I will also submit that through advances in robotics and telecommuting  their will be little opportunity for people to step out side of these tin cans on a potentially dangerous Moon/Mars walk unless absolutely necessary. Your average Martian will not get to be outside ever.

So what is it going to be like telecommuting for the rest of your life from economy minus seating in the martian equivalent of a 737?
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Offline tdperk

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Re: Skepticism about space colonization
« Reply #46 on: 09/15/2017 01:26 AM »
I think the other issue we have to look at is habitats,

1. How many man hours does it take to make a submarine that can hold a crew of 100 again. How many people will that be?
2. All colonies in vacuum and near vacuum will be tubes.
3. Large spheres are not living space efficient.
4. There are limits on how large of a tube you can make for habitation before it becomes inefficient.
5. Ovals and domes are not mass efficient.

I am going to throw two real world examples out real quick.

1. Submarines, the largest subs ever built (think Japanese I-400 class, and Soviet "Акула" , Typhoon class) where not single tubes, but two side by side tubes. A single tube was not practical for vessels that large.

2. We are approaching the same inefficiencies in aircraft,  the a380 is a perfect example, three levels (if you include baggage which is pressurized). It is difficult to use the space efficiently, hence the baggage below the passengers.

Sadly I must submit, even if manufactured locally, the colonists will be crammed into something between the fuselage of a 737 and a 777.

I will also submit that through advances in robotics and telecommuting  their will be little opportunity for people to step out side of these tin cans on a potentially dangerous Moon/Mars walk unless absolutely necessary. Your average Martian will not get to be outside ever.

So what is it going to be like telecommuting for the rest of your life from economy minus seating in the martian equivalent of a 737?

I think none of your examples is even slightly applicable.

1.  Firstly a submarine has to be built far more strongly than any habitat will.  Hoops/balloons--sections of circles--are quite stable in the tensions of .333 to 1 atm pressure.  Many materials are good with tensions as well.  Submarines must be able to withstand many atm trying to crush them, and any shapes significantly out of round have stupendous strain on them.  Subs have quite a lot of systems but no structural applicability to space habs.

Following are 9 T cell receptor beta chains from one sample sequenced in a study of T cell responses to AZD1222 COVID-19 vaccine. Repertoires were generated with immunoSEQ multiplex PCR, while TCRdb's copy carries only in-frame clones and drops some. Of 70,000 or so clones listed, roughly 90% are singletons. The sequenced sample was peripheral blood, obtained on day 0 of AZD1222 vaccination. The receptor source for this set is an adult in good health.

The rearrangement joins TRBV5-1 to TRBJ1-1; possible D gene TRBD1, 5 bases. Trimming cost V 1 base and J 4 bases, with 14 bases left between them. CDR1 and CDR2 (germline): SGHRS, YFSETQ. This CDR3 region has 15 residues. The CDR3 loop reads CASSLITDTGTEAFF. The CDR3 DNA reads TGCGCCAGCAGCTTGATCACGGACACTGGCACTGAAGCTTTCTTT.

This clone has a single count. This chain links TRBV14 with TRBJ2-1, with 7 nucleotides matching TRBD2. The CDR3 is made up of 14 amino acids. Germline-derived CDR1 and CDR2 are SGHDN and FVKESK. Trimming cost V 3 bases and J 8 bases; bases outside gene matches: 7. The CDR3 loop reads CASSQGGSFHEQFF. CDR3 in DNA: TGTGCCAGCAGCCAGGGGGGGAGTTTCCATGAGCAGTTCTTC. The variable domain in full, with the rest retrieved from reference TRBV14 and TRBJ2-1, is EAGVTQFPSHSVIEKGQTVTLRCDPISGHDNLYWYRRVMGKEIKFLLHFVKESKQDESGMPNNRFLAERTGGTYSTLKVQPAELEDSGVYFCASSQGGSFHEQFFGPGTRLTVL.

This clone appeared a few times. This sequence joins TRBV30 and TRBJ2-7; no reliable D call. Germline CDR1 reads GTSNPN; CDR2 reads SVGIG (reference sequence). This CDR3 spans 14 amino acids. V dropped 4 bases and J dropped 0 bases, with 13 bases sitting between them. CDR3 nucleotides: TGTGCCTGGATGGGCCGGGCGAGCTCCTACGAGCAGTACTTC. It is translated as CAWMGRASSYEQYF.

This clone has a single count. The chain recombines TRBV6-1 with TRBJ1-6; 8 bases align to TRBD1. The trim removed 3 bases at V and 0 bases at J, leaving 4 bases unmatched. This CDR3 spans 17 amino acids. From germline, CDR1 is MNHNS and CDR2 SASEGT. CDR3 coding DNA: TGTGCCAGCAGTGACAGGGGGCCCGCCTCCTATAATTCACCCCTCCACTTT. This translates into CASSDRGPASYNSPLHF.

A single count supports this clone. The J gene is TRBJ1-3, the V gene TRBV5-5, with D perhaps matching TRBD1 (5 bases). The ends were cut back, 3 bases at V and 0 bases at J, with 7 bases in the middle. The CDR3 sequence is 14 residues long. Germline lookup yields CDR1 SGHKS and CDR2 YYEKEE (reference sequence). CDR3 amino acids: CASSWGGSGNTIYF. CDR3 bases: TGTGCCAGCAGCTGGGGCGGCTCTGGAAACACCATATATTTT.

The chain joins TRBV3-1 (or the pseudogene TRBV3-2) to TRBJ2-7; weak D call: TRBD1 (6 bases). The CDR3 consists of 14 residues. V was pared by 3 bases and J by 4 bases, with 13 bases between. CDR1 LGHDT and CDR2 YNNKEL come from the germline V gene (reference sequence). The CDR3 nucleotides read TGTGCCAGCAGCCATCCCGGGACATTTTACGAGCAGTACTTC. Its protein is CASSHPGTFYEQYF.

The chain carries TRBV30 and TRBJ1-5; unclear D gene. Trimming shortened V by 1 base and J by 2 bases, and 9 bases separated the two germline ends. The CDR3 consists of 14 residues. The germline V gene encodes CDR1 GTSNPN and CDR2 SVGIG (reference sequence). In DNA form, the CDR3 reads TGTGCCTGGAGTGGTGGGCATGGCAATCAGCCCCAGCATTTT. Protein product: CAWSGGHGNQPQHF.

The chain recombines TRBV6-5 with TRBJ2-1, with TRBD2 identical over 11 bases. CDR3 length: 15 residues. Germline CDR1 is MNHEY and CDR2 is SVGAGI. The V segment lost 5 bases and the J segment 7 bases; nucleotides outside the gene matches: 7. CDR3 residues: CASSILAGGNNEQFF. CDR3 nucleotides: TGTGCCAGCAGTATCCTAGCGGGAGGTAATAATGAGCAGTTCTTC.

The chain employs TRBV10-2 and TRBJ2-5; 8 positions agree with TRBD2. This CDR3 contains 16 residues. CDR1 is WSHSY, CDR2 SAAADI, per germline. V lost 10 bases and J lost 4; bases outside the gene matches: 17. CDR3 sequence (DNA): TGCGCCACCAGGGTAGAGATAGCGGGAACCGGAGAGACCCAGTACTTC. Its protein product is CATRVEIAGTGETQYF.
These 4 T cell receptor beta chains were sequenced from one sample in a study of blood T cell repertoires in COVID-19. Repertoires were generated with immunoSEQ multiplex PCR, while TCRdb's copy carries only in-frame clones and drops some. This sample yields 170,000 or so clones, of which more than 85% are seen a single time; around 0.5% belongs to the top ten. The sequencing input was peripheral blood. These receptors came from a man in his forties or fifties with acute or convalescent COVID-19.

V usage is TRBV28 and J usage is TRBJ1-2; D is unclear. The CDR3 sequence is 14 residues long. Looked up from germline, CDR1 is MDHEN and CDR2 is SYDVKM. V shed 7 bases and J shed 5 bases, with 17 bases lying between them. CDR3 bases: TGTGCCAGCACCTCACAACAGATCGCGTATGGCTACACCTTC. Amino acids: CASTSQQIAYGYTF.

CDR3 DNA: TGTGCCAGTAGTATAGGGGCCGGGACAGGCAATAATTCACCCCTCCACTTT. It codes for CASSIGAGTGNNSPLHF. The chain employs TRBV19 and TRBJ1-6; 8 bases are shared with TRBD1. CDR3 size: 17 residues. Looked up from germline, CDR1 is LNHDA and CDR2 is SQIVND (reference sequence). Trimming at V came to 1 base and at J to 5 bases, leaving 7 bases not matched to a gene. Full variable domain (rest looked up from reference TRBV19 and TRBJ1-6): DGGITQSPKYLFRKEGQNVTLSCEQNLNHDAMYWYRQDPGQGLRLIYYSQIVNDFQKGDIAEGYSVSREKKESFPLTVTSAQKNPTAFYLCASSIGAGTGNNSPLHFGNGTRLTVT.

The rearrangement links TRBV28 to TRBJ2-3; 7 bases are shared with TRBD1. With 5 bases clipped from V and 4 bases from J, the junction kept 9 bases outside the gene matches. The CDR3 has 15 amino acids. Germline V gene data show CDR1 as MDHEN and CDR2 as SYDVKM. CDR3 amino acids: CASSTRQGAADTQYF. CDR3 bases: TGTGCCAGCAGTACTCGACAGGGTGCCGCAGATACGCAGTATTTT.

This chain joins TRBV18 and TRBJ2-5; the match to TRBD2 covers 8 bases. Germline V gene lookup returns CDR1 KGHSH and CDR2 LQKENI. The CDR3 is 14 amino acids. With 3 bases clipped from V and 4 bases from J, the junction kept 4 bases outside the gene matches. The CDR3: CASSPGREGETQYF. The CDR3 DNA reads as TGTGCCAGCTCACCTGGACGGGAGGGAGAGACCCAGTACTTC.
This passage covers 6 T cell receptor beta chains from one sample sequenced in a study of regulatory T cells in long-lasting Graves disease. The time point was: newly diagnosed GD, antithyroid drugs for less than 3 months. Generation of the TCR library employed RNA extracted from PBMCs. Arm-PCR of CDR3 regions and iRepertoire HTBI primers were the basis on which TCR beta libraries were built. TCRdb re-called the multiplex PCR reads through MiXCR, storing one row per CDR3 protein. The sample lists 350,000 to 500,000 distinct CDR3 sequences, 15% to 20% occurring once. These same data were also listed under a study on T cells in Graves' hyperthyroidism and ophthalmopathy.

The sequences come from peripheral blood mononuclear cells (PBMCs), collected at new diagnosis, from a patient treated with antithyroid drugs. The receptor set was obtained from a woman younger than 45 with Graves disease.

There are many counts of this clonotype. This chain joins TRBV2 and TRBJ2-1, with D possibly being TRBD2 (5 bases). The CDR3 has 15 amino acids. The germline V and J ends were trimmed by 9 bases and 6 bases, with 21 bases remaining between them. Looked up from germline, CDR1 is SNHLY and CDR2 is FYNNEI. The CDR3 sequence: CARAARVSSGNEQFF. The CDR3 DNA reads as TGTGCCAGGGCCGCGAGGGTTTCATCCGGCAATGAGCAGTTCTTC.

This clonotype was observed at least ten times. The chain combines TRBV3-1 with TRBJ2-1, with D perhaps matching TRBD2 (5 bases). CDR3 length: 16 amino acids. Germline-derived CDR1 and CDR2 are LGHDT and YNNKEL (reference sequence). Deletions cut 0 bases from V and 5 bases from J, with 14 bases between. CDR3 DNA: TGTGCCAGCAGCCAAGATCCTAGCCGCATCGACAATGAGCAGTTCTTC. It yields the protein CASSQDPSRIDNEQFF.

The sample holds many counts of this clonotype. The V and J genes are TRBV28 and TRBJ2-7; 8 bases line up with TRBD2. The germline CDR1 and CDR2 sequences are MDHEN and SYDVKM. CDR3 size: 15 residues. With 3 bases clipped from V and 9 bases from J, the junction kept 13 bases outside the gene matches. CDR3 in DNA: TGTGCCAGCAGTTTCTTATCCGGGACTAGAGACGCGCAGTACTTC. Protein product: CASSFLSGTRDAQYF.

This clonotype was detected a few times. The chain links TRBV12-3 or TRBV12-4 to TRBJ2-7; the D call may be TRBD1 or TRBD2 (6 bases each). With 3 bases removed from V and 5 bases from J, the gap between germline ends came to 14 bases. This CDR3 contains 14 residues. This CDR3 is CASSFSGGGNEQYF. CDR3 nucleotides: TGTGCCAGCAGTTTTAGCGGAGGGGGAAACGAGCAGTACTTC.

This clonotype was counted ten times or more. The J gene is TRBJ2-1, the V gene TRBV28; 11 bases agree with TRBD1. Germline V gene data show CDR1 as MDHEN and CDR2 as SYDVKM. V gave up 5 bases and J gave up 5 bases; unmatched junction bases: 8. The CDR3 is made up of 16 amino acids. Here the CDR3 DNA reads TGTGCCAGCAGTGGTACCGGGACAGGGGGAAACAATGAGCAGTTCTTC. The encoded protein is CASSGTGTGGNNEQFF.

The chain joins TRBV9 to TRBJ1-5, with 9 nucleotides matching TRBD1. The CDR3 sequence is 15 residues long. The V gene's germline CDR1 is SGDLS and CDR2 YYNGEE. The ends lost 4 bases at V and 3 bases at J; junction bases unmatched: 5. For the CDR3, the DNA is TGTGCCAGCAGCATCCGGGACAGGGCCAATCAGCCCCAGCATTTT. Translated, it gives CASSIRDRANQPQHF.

2.  And?

3.  Large enough spheres are perfectly efficient in terms of volume utilization, especially with space habs which have large volumes of fluid dedicated to things terrestrial structures don't need, like water tanks for premeditation of waste and biological air recycling.  Simply don't put human occupies volumes where the shell is at an awkward angle.

4.  Asserted without being demonstrated relevant.  Aluminum become inefficient as a material for plane fuselage as you have exaggeratedly blended wing/body shapes.  This doesn't matter because we have composites.  How does it matter in your example?

5.  For all gravity structures, ovals and domes of some sort are most efficient in terms of containing area for a contained volume.  Where did you hear differently?

I think it is far more likely Mars settlers will be in quarters where they see green somewhere on every sightline, and those sightlines run for many hundreds of feet, and there are no lack of larger areas for special purposes.  If for the sake of the safety of compartmentalization sleeping and office areas are in smaller circular sections, those will be made as homey as hobbit holes.

Online Robotbeat

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Re: Skepticism about space colonization
« Reply #47 on: 09/15/2017 03:07 AM »
Cost around $100/lb to LEO is pretty much a given within 5-10 years at this point -- a few $10s per pound is likely at the end of 15 years.

I've got to tell you, I don't see it dropping below $60/lb in 20 years time, not at this time.

I pretty much regard $25~30/lb to LEO as a floor for thermochemical rockets where a hydrocarbon is the fuel.
...
Wait, why?? Fuel and oxidizer only counts $2-3/kg for a vehicle like ITS. And it's possible to do even better than that.

Well if the R&D comes to $2bn, and each vehicle is $500mn, then to fly out the hardware and R&D costs--never mind the salaries, plant, and fuel--don't you think a hard floor of $25 to $30 per pound to LEO is plausible?  ...
...you and I have a different definition of "hard floor," then.

Also:

Absolutely, with the MethaLOx/ITS concept vehicle, and within the next ten years, since some portions of that system seem to have been in development already for at least three already.
So will that include the price to pay off the development costs, or do you expect Musk and the other investors to write those off?
Absolutely I do.